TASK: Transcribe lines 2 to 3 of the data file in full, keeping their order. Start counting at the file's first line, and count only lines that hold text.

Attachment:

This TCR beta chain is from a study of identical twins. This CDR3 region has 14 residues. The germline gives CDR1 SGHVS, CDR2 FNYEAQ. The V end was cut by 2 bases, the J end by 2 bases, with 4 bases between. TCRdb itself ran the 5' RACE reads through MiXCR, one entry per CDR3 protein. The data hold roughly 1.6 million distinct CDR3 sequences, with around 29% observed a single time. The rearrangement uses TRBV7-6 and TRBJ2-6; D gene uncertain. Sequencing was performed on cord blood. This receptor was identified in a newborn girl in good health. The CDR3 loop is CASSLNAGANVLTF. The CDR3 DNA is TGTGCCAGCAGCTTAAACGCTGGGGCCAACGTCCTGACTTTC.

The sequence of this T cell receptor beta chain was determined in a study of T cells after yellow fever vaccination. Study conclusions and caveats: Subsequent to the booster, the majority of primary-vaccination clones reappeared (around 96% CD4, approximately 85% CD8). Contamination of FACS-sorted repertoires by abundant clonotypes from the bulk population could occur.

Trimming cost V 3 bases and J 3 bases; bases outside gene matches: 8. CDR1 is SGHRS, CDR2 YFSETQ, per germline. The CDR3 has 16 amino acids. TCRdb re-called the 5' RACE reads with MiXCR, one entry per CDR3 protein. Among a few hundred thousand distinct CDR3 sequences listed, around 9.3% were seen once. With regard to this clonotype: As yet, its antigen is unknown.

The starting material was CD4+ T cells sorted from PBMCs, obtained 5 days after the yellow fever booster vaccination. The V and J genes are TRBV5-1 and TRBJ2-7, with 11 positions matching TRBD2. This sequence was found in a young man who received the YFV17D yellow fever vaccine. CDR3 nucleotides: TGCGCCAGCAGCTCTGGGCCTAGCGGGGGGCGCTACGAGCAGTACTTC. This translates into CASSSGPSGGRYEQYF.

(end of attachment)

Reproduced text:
The sequence of this T cell receptor beta chain was determined in a study of T cells after yellow fever vaccination. Study conclusions and caveats: Subsequent to the booster, the majority of primary-vaccination clones reappeared (around 96% CD4, approximately 85% CD8). Contamination of FACS-sorted repertoires by abundant clonotypes from the bulk population could occur.

Trimming cost V 3 bases and J 3 bases; bases outside gene matches: 8. CDR1 is SGHRS, CDR2 YFSETQ, per germline. The CDR3 has 16 amino acids. TCRdb re-called the 5' RACE reads with MiXCR, one entry per CDR3 protein. Among a few hundred thousand distinct CDR3 sequences listed, around 9.3% were seen once. With regard to this clonotype: As yet, its antigen is unknown.